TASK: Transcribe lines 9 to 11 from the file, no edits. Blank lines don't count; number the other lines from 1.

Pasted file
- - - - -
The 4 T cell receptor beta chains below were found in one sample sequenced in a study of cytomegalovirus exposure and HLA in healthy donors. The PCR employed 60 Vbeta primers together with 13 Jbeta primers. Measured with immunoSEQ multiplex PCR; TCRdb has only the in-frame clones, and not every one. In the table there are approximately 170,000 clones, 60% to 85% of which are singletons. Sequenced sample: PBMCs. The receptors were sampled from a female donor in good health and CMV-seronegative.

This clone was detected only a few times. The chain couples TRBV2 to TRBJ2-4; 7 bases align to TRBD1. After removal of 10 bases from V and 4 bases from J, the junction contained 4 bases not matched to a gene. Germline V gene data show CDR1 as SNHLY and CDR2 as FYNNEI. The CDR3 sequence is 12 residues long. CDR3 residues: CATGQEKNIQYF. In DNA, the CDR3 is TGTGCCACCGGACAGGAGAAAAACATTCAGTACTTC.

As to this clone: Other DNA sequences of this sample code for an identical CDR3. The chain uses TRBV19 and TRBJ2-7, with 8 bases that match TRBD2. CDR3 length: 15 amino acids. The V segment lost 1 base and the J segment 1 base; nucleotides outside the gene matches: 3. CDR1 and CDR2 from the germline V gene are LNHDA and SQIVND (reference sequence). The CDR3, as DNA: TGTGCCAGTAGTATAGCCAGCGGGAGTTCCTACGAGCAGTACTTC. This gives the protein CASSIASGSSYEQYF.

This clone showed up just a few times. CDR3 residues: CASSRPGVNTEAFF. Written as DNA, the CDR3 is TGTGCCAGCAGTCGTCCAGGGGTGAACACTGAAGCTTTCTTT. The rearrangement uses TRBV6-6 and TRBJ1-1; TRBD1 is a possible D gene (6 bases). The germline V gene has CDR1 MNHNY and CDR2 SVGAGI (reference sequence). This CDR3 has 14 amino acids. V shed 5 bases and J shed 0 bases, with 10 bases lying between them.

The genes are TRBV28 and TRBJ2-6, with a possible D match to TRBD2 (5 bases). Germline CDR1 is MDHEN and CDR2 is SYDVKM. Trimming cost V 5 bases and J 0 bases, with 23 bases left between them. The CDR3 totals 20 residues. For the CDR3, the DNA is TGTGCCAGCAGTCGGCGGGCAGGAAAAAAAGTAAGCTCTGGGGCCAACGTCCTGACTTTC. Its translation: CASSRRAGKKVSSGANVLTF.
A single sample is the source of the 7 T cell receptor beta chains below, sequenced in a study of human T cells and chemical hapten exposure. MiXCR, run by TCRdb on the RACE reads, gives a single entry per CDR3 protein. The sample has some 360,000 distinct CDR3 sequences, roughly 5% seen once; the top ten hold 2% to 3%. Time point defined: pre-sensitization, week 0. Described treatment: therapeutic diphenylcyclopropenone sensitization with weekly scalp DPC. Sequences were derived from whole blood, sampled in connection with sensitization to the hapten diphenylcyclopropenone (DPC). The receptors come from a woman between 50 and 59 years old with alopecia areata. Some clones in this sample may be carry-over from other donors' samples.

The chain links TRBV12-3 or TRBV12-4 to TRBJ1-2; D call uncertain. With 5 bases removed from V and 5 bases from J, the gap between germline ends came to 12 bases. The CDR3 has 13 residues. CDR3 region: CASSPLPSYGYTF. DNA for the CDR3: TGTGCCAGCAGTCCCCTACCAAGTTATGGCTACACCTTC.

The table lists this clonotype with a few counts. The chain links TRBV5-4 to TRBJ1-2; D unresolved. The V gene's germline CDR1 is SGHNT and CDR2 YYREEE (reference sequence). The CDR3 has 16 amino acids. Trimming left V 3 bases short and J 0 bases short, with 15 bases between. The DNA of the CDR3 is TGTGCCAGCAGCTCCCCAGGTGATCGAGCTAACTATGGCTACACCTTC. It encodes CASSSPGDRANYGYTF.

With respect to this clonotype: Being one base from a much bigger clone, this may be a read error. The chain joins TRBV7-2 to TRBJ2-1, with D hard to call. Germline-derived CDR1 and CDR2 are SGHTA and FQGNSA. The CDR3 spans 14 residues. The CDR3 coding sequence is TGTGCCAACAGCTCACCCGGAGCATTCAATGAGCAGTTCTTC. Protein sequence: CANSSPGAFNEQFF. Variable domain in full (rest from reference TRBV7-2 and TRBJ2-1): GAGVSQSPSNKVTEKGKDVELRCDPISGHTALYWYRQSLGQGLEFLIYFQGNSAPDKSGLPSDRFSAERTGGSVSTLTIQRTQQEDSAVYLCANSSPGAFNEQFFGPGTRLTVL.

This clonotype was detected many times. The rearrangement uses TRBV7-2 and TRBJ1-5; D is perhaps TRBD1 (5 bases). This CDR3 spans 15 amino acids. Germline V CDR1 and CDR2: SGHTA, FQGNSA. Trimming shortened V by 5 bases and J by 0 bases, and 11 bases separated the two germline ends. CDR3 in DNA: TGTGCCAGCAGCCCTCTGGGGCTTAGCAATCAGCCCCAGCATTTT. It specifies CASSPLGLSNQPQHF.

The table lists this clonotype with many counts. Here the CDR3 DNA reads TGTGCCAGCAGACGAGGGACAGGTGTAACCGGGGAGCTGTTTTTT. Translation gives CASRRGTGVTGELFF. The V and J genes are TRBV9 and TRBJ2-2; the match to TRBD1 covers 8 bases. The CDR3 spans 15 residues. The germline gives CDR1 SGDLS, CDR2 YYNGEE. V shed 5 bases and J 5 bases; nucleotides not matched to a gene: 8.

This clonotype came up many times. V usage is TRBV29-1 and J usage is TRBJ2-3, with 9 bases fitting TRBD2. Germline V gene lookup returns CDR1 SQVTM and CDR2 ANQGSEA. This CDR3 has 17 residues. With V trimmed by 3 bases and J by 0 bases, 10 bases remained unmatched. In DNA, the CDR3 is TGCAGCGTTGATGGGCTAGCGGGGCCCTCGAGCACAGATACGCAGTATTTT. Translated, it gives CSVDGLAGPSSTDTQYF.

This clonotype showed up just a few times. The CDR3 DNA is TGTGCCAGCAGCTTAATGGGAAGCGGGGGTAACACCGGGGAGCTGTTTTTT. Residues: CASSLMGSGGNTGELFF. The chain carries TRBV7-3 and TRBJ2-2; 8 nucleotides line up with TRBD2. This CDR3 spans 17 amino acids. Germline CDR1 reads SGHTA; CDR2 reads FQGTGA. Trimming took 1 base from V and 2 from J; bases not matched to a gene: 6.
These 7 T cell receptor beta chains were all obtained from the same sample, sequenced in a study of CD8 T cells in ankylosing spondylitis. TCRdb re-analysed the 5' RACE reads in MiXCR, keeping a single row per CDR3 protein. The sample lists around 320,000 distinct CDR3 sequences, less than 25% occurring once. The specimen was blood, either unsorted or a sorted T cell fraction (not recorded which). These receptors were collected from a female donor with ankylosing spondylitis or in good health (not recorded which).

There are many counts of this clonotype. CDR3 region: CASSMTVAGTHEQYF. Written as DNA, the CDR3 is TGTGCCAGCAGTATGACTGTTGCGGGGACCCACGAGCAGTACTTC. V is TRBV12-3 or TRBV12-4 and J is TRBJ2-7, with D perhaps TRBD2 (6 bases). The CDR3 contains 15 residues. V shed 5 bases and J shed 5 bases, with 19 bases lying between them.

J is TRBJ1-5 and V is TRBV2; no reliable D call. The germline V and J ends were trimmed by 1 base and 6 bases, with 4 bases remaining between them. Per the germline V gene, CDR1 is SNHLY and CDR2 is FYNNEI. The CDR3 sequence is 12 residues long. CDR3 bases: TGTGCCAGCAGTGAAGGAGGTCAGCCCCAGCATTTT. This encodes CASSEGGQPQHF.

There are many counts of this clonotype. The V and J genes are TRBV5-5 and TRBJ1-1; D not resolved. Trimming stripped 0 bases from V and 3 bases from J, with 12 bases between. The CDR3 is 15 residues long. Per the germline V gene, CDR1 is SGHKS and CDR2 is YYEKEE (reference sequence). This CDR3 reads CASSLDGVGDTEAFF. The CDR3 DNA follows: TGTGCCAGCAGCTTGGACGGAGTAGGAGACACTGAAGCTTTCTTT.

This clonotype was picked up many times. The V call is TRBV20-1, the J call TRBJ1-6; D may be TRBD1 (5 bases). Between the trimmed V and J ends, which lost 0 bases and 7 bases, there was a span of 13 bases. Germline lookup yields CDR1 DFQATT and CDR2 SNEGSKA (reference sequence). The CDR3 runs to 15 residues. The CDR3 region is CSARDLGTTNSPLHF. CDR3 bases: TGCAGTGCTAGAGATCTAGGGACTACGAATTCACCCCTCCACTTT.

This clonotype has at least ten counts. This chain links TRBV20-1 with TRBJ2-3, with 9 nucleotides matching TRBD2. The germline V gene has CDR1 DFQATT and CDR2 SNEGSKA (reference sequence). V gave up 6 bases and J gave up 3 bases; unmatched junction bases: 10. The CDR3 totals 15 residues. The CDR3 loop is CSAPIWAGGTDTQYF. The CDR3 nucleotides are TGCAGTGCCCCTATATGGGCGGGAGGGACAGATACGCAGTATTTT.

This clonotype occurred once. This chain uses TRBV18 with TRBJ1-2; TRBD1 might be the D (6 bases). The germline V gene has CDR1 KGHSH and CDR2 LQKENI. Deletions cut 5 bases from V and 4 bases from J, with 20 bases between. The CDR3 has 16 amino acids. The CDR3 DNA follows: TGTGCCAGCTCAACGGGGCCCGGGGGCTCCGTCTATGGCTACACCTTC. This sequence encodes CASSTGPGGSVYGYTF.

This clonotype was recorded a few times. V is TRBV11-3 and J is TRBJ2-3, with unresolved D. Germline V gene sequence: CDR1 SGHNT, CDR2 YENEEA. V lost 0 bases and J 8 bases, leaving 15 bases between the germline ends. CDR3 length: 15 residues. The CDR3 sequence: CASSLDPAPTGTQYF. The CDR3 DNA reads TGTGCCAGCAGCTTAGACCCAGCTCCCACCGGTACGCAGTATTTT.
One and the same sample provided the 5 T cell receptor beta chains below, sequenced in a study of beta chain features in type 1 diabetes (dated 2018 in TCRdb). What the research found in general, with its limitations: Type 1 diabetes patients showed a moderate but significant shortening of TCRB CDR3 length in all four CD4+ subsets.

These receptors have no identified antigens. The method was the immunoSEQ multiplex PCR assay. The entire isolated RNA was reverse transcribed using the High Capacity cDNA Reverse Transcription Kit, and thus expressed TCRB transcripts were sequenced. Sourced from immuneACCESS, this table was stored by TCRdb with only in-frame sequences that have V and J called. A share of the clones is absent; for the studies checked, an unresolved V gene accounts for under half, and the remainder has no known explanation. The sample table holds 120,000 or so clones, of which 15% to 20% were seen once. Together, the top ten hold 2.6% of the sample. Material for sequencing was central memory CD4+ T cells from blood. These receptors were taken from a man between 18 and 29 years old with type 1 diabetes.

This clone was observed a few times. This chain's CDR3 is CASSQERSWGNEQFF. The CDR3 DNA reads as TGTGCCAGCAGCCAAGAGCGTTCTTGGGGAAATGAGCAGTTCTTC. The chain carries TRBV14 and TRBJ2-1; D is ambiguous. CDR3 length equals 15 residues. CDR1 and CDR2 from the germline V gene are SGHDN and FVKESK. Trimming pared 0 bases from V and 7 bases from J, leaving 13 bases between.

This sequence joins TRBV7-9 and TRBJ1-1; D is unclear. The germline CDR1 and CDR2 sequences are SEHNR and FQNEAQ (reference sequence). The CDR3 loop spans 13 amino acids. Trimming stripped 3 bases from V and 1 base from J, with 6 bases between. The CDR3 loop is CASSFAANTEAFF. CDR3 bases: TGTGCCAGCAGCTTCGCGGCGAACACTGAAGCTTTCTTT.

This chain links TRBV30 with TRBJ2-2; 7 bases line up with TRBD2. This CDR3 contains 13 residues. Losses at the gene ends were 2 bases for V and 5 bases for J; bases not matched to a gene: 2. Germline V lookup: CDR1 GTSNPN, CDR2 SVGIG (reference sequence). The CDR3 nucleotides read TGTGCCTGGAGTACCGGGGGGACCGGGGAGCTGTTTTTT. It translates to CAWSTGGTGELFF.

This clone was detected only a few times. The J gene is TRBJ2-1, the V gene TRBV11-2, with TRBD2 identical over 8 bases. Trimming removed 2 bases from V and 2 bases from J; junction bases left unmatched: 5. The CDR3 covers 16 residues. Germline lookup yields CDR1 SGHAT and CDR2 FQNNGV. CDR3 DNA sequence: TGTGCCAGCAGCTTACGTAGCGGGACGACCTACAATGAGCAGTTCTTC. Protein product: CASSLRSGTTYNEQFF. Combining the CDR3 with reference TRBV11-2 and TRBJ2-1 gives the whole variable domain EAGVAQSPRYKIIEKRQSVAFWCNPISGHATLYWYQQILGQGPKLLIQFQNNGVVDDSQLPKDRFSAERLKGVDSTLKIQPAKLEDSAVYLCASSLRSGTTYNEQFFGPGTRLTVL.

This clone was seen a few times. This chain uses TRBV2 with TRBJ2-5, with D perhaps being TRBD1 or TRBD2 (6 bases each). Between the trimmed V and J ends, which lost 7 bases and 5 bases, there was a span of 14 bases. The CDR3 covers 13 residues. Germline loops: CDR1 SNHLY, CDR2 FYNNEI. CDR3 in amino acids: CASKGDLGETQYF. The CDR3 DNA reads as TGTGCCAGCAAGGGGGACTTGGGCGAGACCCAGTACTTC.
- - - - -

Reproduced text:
With respect to this clonotype: Being one base from a much bigger clone, this may be a read error. The chain joins TRBV7-2 to TRBJ2-1, with D hard to call. Germline-derived CDR1 and CDR2 are SGHTA and FQGNSA. The CDR3 spans 14 residues. The CDR3 coding sequence is TGTGCCAACAGCTCACCCGGAGCATTCAATGAGCAGTTCTTC. Protein sequence: CANSSPGAFNEQFF. Variable domain in full (rest from reference TRBV7-2 and TRBJ2-1): GAGVSQSPSNKVTEKGKDVELRCDPISGHTALYWYRQSLGQGLEFLIYFQGNSAPDKSGLPSDRFSAERTGGSVSTLTIQRTQQEDSAVYLCANSSPGAFNEQFFGPGTRLTVL.

This clonotype was detected many times. The rearrangement uses TRBV7-2 and TRBJ1-5; D is perhaps TRBD1 (5 bases). This CDR3 spans 15 amino acids. Germline V CDR1 and CDR2: SGHTA, FQGNSA. Trimming shortened V by 5 bases and J by 0 bases, and 11 bases separated the two germline ends. CDR3 in DNA: TGTGCCAGCAGCCCTCTGGGGCTTAGCAATCAGCCCCAGCATTTT. It specifies CASSPLGLSNQPQHF.

The table lists this clonotype with many counts. Here the CDR3 DNA reads TGTGCCAGCAGACGAGGGACAGGTGTAACCGGGGAGCTGTTTTTT. Translation gives CASRRGTGVTGELFF. The V and J genes are TRBV9 and TRBJ2-2; the match to TRBD1 covers 8 bases. The CDR3 spans 15 residues. The germline gives CDR1 SGDLS, CDR2 YYNGEE. V shed 5 bases and J 5 bases; nucleotides not matched to a gene: 8.